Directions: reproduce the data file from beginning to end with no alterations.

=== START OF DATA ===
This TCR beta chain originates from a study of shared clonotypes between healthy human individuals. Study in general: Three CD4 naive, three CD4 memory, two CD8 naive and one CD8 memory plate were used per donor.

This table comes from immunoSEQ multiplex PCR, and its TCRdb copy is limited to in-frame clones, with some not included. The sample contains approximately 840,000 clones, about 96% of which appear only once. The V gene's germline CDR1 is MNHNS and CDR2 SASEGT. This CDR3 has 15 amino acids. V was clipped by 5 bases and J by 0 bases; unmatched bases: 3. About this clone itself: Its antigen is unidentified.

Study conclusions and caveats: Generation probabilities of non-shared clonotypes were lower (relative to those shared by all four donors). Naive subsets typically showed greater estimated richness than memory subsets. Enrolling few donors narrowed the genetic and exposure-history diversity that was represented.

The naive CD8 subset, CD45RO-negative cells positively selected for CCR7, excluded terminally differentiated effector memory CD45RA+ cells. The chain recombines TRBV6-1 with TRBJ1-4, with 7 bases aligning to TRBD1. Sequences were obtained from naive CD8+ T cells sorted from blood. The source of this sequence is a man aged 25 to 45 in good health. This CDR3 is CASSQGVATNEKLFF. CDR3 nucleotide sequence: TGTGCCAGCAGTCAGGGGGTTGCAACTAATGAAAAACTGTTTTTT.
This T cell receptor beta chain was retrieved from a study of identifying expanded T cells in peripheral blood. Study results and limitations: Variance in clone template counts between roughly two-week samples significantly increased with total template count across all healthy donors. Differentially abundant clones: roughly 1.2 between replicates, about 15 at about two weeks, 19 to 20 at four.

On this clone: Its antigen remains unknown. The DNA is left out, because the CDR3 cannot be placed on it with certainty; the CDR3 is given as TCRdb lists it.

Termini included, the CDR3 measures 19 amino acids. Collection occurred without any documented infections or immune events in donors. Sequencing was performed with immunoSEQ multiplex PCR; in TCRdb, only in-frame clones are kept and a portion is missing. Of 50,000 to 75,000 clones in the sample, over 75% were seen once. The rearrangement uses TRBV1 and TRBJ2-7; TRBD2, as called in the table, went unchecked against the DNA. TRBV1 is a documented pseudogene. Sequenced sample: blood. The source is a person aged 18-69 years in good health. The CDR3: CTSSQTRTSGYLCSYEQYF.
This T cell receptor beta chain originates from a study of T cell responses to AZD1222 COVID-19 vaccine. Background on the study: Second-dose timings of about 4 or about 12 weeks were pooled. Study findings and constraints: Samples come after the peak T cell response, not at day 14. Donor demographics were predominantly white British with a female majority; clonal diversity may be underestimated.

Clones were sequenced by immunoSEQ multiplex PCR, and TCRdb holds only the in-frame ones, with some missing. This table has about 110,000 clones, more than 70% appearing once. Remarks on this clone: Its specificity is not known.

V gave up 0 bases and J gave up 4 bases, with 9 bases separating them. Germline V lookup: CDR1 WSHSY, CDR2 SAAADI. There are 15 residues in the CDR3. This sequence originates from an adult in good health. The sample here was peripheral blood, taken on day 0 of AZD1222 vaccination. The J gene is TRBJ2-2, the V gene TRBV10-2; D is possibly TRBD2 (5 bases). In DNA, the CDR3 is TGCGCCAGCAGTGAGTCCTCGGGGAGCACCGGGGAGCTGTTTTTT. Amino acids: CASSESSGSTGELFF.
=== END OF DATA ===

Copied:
This TCR beta chain originates from a study of shared clonotypes between healthy human individuals. Study in general: Three CD4 naive, three CD4 memory, two CD8 naive and one CD8 memory plate were used per donor.

This table comes from immunoSEQ multiplex PCR, and its TCRdb copy is limited to in-frame clones, with some not included. The sample contains approximately 840,000 clones, about 96% of which appear only once. The V gene's germline CDR1 is MNHNS and CDR2 SASEGT. This CDR3 has 15 amino acids. V was clipped by 5 bases and J by 0 bases; unmatched bases: 3. About this clone itself: Its antigen is unidentified.

Study conclusions and caveats: Generation probabilities of non-shared clonotypes were lower (relative to those shared by all four donors). Naive subsets typically showed greater estimated richness than memory subsets. Enrolling few donors narrowed the genetic and exposure-history diversity that was represented.

The naive CD8 subset, CD45RO-negative cells positively selected for CCR7, excluded terminally differentiated effector memory CD45RA+ cells. The chain recombines TRBV6-1 with TRBJ1-4, with 7 bases aligning to TRBD1. Sequences were obtained from naive CD8+ T cells sorted from blood. The source of this sequence is a man aged 25 to 45 in good health. This CDR3 is CASSQGVATNEKLFF. CDR3 nucleotide sequence: TGTGCCAGCAGTCAGGGGGTTGCAACTAATGAAAAACTGTTTTTT.
This T cell receptor beta chain was retrieved from a study of identifying expanded T cells in peripheral blood. Study results and limitations: Variance in clone template counts between roughly two-week samples significantly increased with total template count across all healthy donors. Differentially abundant clones: roughly 1.2 between replicates, about 15 at about two weeks, 19 to 20 at four.

On this clone: Its antigen remains unknown. The DNA is left out, because the CDR3 cannot be placed on it with certainty; the CDR3 is given as TCRdb lists it.

Termini included, the CDR3 measures 19 amino acids. Collection occurred without any documented infections or immune events in donors. Sequencing was performed with immunoSEQ multiplex PCR; in TCRdb, only in-frame clones are kept and a portion is missing. Of 50,000 to 75,000 clones in the sample, over 75% were seen once. The rearrangement uses TRBV1 and TRBJ2-7; TRBD2, as called in the table, went unchecked against the DNA. TRBV1 is a documented pseudogene. Sequenced sample: blood. The source is a person aged 18-69 years in good health. The CDR3: CTSSQTRTSGYLCSYEQYF.
This T cell receptor beta chain originates from a study of T cell responses to AZD1222 COVID-19 vaccine. Background on the study: Second-dose timings of about 4 or about 12 weeks were pooled. Study findings and constraints: Samples come after the peak T cell response, not at day 14. Donor demographics were predominantly white British with a female majority; clonal diversity may be underestimated.

Clones were sequenced by immunoSEQ multiplex PCR, and TCRdb holds only the in-frame ones, with some missing. This table has about 110,000 clones, more than 70% appearing once. Remarks on this clone: Its specificity is not known.

V gave up 0 bases and J gave up 4 bases, with 9 bases separating them. Germline V lookup: CDR1 WSHSY, CDR2 SAAADI. There are 15 residues in the CDR3. This sequence originates from an adult in good health. The sample here was peripheral blood, taken on day 0 of AZD1222 vaccination. The J gene is TRBJ2-2, the V gene TRBV10-2; D is possibly TRBD2 (5 bases). In DNA, the CDR3 is TGCGCCAGCAGTGAGTCCTCGGGGAGCACCGGGGAGCTGTTTTTT. Amino acids: CASSESSGSTGELFF.